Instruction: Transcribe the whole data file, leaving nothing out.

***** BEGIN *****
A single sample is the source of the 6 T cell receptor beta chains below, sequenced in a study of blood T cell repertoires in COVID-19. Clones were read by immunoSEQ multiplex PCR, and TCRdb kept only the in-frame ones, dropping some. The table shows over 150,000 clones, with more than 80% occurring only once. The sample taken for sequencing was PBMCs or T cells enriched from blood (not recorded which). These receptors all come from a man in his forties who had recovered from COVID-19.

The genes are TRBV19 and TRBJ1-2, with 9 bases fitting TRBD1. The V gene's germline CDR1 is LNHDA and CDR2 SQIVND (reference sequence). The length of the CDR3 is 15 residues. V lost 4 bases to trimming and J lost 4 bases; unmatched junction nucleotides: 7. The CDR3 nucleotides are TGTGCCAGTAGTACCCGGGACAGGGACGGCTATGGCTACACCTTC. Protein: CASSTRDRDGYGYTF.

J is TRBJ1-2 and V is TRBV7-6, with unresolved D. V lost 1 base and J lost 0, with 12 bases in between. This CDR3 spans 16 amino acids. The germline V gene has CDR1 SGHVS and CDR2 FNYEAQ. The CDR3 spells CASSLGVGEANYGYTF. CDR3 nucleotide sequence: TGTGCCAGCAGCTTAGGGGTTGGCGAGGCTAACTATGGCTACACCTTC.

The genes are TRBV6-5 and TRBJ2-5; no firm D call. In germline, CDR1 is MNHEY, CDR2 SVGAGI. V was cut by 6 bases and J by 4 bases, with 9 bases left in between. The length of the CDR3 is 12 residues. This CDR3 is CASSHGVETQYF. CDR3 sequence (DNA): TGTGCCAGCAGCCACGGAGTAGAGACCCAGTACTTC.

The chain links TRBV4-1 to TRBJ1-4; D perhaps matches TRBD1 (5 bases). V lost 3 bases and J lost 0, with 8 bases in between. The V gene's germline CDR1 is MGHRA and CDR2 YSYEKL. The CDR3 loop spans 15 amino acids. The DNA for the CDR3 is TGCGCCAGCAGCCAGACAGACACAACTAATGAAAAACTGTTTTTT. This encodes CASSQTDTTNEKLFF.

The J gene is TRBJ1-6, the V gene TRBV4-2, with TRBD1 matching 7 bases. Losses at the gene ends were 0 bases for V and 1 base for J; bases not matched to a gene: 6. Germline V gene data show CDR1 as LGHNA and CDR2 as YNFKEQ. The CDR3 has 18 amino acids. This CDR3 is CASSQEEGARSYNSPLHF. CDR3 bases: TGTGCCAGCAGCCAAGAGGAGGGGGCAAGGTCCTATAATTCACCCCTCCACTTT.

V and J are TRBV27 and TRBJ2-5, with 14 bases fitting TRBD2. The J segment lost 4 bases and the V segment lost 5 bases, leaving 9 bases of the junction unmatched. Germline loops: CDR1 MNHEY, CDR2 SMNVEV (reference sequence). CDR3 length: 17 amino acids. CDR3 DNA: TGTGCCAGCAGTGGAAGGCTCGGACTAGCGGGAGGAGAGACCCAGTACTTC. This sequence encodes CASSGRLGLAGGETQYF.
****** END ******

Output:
A single sample is the source of the 6 T cell receptor beta chains below, sequenced in a study of blood T cell repertoires in COVID-19. Clones were read by immunoSEQ multiplex PCR, and TCRdb kept only the in-frame ones, dropping some. The table shows over 150,000 clones, with more than 80% occurring only once. The sample taken for sequencing was PBMCs or T cells enriched from blood (not recorded which). These receptors all come from a man in his forties who had recovered from COVID-19.

The genes are TRBV19 and TRBJ1-2, with 9 bases fitting TRBD1. The V gene's germline CDR1 is LNHDA and CDR2 SQIVND (reference sequence). The length of the CDR3 is 15 residues. V lost 4 bases to trimming and J lost 4 bases; unmatched junction nucleotides: 7. The CDR3 nucleotides are TGTGCCAGTAGTACCCGGGACAGGGACGGCTATGGCTACACCTTC. Protein: CASSTRDRDGYGYTF.

J is TRBJ1-2 and V is TRBV7-6, with unresolved D. V lost 1 base and J lost 0, with 12 bases in between. This CDR3 spans 16 amino acids. The germline V gene has CDR1 SGHVS and CDR2 FNYEAQ. The CDR3 spells CASSLGVGEANYGYTF. CDR3 nucleotide sequence: TGTGCCAGCAGCTTAGGGGTTGGCGAGGCTAACTATGGCTACACCTTC.

The genes are TRBV6-5 and TRBJ2-5; no firm D call. In germline, CDR1 is MNHEY, CDR2 SVGAGI. V was cut by 6 bases and J by 4 bases, with 9 bases left in between. The length of the CDR3 is 12 residues. This CDR3 is CASSHGVETQYF. CDR3 sequence (DNA): TGTGCCAGCAGCCACGGAGTAGAGACCCAGTACTTC.

The chain links TRBV4-1 to TRBJ1-4; D perhaps matches TRBD1 (5 bases). V lost 3 bases and J lost 0, with 8 bases in between. The V gene's germline CDR1 is MGHRA and CDR2 YSYEKL. The CDR3 loop spans 15 amino acids. The DNA for the CDR3 is TGCGCCAGCAGCCAGACAGACACAACTAATGAAAAACTGTTTTTT. This encodes CASSQTDTTNEKLFF.

The J gene is TRBJ1-6, the V gene TRBV4-2, with TRBD1 matching 7 bases. Losses at the gene ends were 0 bases for V and 1 base for J; bases not matched to a gene: 6. Germline V gene data show CDR1 as LGHNA and CDR2 as YNFKEQ. The CDR3 has 18 amino acids. This CDR3 is CASSQEEGARSYNSPLHF. CDR3 bases: TGTGCCAGCAGCCAAGAGGAGGGGGCAAGGTCCTATAATTCACCCCTCCACTTT.

V and J are TRBV27 and TRBJ2-5, with 14 bases fitting TRBD2. The J segment lost 4 bases and the V segment lost 5 bases, leaving 9 bases of the junction unmatched. Germline loops: CDR1 MNHEY, CDR2 SMNVEV (reference sequence). CDR3 length: 17 amino acids. CDR3 DNA: TGTGCCAGCAGTGGAAGGCTCGGACTAGCGGGAGGAGAGACCCAGTACTTC. This sequence encodes CASSGRLGLAGGETQYF.